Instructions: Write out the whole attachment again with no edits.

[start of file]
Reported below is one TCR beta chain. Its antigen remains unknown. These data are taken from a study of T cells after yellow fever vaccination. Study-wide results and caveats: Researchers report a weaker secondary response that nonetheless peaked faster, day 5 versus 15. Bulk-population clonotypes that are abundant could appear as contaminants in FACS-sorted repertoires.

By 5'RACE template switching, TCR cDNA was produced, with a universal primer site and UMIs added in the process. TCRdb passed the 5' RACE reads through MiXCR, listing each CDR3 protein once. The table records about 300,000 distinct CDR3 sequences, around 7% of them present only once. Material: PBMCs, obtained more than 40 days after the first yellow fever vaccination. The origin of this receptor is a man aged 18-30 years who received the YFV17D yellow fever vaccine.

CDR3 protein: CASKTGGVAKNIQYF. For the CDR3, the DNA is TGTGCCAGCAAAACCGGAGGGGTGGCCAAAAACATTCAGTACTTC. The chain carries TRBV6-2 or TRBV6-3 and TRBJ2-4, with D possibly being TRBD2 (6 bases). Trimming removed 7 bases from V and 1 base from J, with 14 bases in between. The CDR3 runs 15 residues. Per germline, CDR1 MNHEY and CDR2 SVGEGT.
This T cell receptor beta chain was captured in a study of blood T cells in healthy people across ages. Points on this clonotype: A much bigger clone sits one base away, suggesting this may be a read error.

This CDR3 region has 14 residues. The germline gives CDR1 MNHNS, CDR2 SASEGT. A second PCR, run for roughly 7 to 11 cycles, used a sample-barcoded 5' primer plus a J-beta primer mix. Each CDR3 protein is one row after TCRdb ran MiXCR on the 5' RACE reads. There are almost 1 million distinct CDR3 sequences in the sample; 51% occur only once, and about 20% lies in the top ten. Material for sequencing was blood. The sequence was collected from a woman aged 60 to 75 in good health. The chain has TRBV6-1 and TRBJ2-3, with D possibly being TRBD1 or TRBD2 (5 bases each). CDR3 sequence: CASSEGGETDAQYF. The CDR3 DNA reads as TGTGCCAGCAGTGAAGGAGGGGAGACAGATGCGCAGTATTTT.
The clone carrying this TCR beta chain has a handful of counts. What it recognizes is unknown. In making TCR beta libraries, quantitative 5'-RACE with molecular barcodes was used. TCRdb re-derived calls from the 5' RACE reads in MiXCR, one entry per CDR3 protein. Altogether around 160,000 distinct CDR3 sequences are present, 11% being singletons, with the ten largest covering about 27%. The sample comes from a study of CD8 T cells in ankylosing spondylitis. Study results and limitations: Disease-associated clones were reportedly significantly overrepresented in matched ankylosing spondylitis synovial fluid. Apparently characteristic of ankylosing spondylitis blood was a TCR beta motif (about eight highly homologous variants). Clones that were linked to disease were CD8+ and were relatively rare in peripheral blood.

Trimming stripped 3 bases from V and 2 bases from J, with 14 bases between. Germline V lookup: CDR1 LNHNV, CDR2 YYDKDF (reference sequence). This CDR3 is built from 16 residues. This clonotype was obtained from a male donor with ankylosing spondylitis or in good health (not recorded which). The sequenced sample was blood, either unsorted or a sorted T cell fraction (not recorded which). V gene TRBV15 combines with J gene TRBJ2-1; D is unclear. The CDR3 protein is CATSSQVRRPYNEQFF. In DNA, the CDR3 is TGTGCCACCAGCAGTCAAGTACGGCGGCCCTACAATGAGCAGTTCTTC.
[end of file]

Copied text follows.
Reported below is one TCR beta chain. Its antigen remains unknown. These data are taken from a study of T cells after yellow fever vaccination. Study-wide results and caveats: Researchers report a weaker secondary response that nonetheless peaked faster, day 5 versus 15. Bulk-population clonotypes that are abundant could appear as contaminants in FACS-sorted repertoires.

By 5'RACE template switching, TCR cDNA was produced, with a universal primer site and UMIs added in the process. TCRdb passed the 5' RACE reads through MiXCR, listing each CDR3 protein once. The table records about 300,000 distinct CDR3 sequences, around 7% of them present only once. Material: PBMCs, obtained more than 40 days after the first yellow fever vaccination. The origin of this receptor is a man aged 18-30 years who received the YFV17D yellow fever vaccine.

CDR3 protein: CASKTGGVAKNIQYF. For the CDR3, the DNA is TGTGCCAGCAAAACCGGAGGGGTGGCCAAAAACATTCAGTACTTC. The chain carries TRBV6-2 or TRBV6-3 and TRBJ2-4, with D possibly being TRBD2 (6 bases). Trimming removed 7 bases from V and 1 base from J, with 14 bases in between. The CDR3 runs 15 residues. Per germline, CDR1 MNHEY and CDR2 SVGEGT.
This T cell receptor beta chain was captured in a study of blood T cells in healthy people across ages. Points on this clonotype: A much bigger clone sits one base away, suggesting this may be a read error.

This CDR3 region has 14 residues. The germline gives CDR1 MNHNS, CDR2 SASEGT. A second PCR, run for roughly 7 to 11 cycles, used a sample-barcoded 5' primer plus a J-beta primer mix. Each CDR3 protein is one row after TCRdb ran MiXCR on the 5' RACE reads. There are almost 1 million distinct CDR3 sequences in the sample; 51% occur only once, and about 20% lies in the top ten. Material for sequencing was blood. The sequence was collected from a woman aged 60 to 75 in good health. The chain has TRBV6-1 and TRBJ2-3, with D possibly being TRBD1 or TRBD2 (5 bases each). CDR3 sequence: CASSEGGETDAQYF. The CDR3 DNA reads as TGTGCCAGCAGTGAAGGAGGGGAGACAGATGCGCAGTATTTT.
The clone carrying this TCR beta chain has a handful of counts. What it recognizes is unknown. In making TCR beta libraries, quantitative 5'-RACE with molecular barcodes was used. TCRdb re-derived calls from the 5' RACE reads in MiXCR, one entry per CDR3 protein. Altogether around 160,000 distinct CDR3 sequences are present, 11% being singletons, with the ten largest covering about 27%. The sample comes from a study of CD8 T cells in ankylosing spondylitis. Study results and limitations: Disease-associated clones were reportedly significantly overrepresented in matched ankylosing spondylitis synovial fluid. Apparently characteristic of ankylosing spondylitis blood was a TCR beta motif (about eight highly homologous variants). Clones that were linked to disease were CD8+ and were relatively rare in peripheral blood.

Trimming stripped 3 bases from V and 2 bases from J, with 14 bases between. Germline V lookup: CDR1 LNHNV, CDR2 YYDKDF (reference sequence). This CDR3 is built from 16 residues. This clonotype was obtained from a male donor with ankylosing spondylitis or in good health (not recorded which). The sequenced sample was blood, either unsorted or a sorted T cell fraction (not recorded which). V gene TRBV15 combines with J gene TRBJ2-1; D is unclear. The CDR3 protein is CATSSQVRRPYNEQFF. In DNA, the CDR3 is TGTGCCACCAGCAGTCAAGTACGGCGGCCCTACAATGAGCAGTTCTTC.